• Tooth loss: When teeth come out, they leave spaces in the gums before new teeth come in. If new teeth are delayed, other teeth can begin to shift position.
  • Excessive pacifier use: ​​The American Academy of Pediatrics and the American Academy of Family Physicians recommend weaning your child from their pacifier around six months to avoid otitis media (ear infections). But the sooner you can wean your child from the pacifier, especially when their teeth start to come in, the better.
  • Thumb sucking: Similar to pacifier use, thumb sucking can lead to malocclusion as well. The thumb or pacifier tends to push the upper front teeth (incisors) outward and lower incisors inward (overjet), which prevents new incisors from erupting completely, thus leading to an open bite.
  • Cleft lip and palate: The shape of your child’s jaw or birth defects, such as cleft lip and palate, can also contribute to malocclusion.
  • Injuries and trauma: A trip, fall, or knocked-out tooth are common causes of malocclusion and often need to be corrected by orthodontics or other dental treatment.
  • Bottle feeding: Your child requires less muscle activity when consuming milk or water from a bottle, which means decreased development of muscles involved in sucking. This can lead to inadequate mandibular growth.
  • Impacted teeth: If your child has an impacted tooth (which hasn’t erupted as it should), it can later erupt at an undesirable angle toward other teeth in close proximity to the one erupting. This causes adjacent teeth to shift out of their normal position.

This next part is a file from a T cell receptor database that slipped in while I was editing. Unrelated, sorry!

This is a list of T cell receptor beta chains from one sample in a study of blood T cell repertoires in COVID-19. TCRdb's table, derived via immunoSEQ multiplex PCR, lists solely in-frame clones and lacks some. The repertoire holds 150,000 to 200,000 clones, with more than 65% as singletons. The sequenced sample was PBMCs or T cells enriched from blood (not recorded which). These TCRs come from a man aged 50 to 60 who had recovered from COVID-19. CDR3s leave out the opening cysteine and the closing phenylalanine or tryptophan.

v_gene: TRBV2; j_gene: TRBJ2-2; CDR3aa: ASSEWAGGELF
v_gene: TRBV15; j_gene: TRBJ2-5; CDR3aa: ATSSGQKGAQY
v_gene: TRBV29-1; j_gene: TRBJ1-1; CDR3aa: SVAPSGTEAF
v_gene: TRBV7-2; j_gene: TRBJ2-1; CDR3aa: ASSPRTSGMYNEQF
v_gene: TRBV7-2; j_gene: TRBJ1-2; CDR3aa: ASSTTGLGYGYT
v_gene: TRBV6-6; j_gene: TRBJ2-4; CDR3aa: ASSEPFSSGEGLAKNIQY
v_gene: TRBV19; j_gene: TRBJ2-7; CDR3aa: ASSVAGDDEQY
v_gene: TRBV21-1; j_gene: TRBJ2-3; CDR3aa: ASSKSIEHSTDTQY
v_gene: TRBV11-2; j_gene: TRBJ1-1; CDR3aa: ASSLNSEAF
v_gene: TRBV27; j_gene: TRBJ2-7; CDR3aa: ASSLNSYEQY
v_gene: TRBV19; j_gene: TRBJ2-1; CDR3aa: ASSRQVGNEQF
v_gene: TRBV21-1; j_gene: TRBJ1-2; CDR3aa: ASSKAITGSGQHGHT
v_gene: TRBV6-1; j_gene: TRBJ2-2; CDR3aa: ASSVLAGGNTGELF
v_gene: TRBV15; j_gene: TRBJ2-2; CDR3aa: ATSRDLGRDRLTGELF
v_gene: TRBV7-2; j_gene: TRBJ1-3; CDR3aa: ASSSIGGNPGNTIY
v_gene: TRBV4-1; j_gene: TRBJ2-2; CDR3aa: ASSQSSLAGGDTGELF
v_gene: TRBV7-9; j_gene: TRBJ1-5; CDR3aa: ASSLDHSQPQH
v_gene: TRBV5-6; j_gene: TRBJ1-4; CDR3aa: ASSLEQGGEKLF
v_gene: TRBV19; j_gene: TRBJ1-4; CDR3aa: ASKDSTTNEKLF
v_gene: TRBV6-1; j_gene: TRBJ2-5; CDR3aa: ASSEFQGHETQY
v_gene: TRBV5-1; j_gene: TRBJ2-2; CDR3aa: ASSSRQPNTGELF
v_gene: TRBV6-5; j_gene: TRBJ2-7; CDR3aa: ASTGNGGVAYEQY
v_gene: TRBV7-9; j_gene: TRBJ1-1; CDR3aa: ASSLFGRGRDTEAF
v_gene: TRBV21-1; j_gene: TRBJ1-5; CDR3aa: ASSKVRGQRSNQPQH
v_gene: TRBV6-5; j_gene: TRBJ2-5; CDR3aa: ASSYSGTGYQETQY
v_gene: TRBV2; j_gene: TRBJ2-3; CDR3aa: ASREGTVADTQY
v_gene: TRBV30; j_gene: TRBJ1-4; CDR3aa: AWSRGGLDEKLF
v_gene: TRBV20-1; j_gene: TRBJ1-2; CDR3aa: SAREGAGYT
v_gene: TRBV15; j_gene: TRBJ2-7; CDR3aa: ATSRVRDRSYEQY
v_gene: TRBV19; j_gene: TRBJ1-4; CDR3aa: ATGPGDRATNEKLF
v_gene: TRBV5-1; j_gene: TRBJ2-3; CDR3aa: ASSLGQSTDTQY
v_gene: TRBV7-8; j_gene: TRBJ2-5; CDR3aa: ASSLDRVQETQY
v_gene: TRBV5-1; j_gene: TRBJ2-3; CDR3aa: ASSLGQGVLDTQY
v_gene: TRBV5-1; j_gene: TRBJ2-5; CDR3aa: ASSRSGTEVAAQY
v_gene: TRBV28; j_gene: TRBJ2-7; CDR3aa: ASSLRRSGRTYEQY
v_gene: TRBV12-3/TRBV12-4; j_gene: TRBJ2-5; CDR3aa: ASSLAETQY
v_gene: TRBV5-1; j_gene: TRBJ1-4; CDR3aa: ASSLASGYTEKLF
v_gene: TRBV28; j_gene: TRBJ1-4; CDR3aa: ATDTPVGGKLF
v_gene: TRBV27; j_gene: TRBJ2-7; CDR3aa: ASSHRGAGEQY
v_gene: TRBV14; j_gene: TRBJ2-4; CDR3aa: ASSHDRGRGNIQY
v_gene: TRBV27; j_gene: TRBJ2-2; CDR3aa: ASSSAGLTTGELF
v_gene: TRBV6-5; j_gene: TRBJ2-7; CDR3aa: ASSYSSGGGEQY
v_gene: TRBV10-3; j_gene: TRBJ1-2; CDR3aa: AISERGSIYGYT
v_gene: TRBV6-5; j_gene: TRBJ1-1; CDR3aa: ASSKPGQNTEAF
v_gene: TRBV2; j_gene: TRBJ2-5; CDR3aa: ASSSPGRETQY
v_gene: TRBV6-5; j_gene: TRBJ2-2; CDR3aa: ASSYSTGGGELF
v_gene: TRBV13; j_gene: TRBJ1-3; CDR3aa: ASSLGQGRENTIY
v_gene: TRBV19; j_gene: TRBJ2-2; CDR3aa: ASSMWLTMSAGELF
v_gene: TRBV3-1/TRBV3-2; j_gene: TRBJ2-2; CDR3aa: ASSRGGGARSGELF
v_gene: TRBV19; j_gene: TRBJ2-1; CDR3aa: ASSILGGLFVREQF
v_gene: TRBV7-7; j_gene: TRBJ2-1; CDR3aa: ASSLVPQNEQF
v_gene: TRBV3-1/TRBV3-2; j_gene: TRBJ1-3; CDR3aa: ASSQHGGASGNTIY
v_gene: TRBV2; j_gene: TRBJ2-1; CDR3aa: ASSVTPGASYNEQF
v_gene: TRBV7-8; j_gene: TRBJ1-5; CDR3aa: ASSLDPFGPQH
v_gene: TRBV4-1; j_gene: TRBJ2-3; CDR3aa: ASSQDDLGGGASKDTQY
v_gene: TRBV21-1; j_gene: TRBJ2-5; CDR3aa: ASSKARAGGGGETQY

• Lack of a solid daily oral care regimen: Children of all ages need to ensure they are practicing proper oral care. Each day, teeth should be brushed twice and flossed once. It is also suggested that children rinse with a child-safe mouthwash to rinse away food particles. Teeth that are not properly cared for are at greater risk for developing tooth decay.

The benefits of early intervention and interceptive orthodontics.

Many children require orthodontic intervention, and an assessment should occur around age seven. This interceptive orthodontic treatment can prevent more serious dental problems from developing later on, giving the dentist or orthodontist control over where your child’s permanent teeth come in. All in all, your child can anticipate the following benefits from interceptive orthodontics:

  • Expansion of the upper jaw to correct crossbite.
  • Creation of space for crowding teeth.
  • Saved space for teeth that haven’t erupted yet.
  • Correction of poor oral habits.
  • Reduced treatment time when they are older.

The Tooth Doc can help with interceptive orthodontics to treat your child’s malocclusion.

If your child has a malocclusion, such as an overbite, underbite, crooked teeth, or crowded mouth, in West Omaha, it is time to schedule a consultation with The Tooth Doc. Simply request an appointment using our online form or give our office a call. We’re ready to work with you and your child to correct their smile with an orthodontic treatment plan that is highly effective, safe, comfortable, and affordable. We look forward to hearing from you.